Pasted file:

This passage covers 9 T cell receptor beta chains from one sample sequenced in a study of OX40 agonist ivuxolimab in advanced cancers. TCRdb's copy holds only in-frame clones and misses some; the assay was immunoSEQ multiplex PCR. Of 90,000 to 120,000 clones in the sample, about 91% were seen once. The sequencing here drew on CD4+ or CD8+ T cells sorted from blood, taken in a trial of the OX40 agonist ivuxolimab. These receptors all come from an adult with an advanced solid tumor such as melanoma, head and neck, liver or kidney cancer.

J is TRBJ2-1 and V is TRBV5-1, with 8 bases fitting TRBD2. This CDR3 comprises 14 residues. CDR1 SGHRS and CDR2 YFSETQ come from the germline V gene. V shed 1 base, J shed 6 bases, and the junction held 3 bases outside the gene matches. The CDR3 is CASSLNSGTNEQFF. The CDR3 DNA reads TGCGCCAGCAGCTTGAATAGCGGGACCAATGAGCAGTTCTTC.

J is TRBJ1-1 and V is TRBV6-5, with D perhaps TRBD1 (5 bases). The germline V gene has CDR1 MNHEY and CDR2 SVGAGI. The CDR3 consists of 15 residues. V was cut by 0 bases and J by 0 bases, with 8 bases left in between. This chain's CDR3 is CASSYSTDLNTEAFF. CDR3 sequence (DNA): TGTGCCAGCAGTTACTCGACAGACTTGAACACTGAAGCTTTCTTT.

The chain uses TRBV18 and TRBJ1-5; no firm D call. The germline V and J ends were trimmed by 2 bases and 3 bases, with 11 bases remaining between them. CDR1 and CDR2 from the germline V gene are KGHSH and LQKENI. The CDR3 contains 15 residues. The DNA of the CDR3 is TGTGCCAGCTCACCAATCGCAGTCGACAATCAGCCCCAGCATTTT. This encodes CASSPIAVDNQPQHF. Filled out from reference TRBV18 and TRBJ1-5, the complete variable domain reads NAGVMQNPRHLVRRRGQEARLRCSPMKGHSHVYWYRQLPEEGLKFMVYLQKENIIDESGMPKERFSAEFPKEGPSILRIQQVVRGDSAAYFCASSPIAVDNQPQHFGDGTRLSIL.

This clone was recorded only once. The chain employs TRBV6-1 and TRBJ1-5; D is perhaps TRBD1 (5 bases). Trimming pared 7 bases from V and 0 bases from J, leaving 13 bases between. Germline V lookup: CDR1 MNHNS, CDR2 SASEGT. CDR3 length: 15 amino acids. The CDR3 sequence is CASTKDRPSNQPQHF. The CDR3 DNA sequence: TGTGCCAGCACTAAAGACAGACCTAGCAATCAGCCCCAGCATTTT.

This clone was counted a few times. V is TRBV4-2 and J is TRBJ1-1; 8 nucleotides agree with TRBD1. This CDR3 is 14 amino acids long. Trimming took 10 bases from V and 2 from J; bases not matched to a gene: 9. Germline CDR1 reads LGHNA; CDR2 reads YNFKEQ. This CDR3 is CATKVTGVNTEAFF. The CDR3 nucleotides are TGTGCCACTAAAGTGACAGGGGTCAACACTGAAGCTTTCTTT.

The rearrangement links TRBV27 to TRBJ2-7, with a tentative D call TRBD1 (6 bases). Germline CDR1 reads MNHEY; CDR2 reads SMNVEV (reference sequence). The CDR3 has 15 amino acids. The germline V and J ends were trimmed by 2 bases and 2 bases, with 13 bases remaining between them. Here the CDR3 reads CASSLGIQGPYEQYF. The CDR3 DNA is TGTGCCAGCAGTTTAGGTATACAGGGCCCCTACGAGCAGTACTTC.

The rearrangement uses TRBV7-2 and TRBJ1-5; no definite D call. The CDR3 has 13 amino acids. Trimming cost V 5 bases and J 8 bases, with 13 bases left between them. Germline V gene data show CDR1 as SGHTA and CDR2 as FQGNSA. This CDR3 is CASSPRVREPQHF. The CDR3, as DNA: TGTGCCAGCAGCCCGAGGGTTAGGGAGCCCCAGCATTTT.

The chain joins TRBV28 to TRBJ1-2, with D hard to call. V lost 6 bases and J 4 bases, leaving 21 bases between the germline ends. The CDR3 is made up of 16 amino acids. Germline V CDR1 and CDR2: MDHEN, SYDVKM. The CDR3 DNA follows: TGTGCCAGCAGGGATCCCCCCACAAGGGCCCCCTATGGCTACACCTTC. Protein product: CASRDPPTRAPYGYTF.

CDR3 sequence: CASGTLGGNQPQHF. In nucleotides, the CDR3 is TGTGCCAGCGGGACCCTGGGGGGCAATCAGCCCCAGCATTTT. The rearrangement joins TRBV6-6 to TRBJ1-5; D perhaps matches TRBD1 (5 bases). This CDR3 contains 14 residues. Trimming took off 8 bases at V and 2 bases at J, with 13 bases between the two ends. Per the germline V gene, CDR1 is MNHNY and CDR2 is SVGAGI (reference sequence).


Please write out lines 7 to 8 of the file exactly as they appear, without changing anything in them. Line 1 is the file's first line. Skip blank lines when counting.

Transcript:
The rearrangement links TRBV27 to TRBJ2-7, with a tentative D call TRBD1 (6 bases). Germline CDR1 reads MNHEY; CDR2 reads SMNVEV (reference sequence). The CDR3 has 15 amino acids. The germline V and J ends were trimmed by 2 bases and 2 bases, with 13 bases remaining between them. Here the CDR3 reads CASSLGIQGPYEQYF. The CDR3 DNA is TGTGCCAGCAGTTTAGGTATACAGGGCCCCTACGAGCAGTACTTC.

The rearrangement uses TRBV7-2 and TRBJ1-5; no definite D call. The CDR3 has 13 amino acids. Trimming cost V 5 bases and J 8 bases, with 13 bases left between them. Germline V gene data show CDR1 as SGHTA and CDR2 as FQGNSA. This CDR3 is CASSPRVREPQHF. The CDR3, as DNA: TGTGCCAGCAGCCCGAGGGTTAGGGAGCCCCAGCATTTT.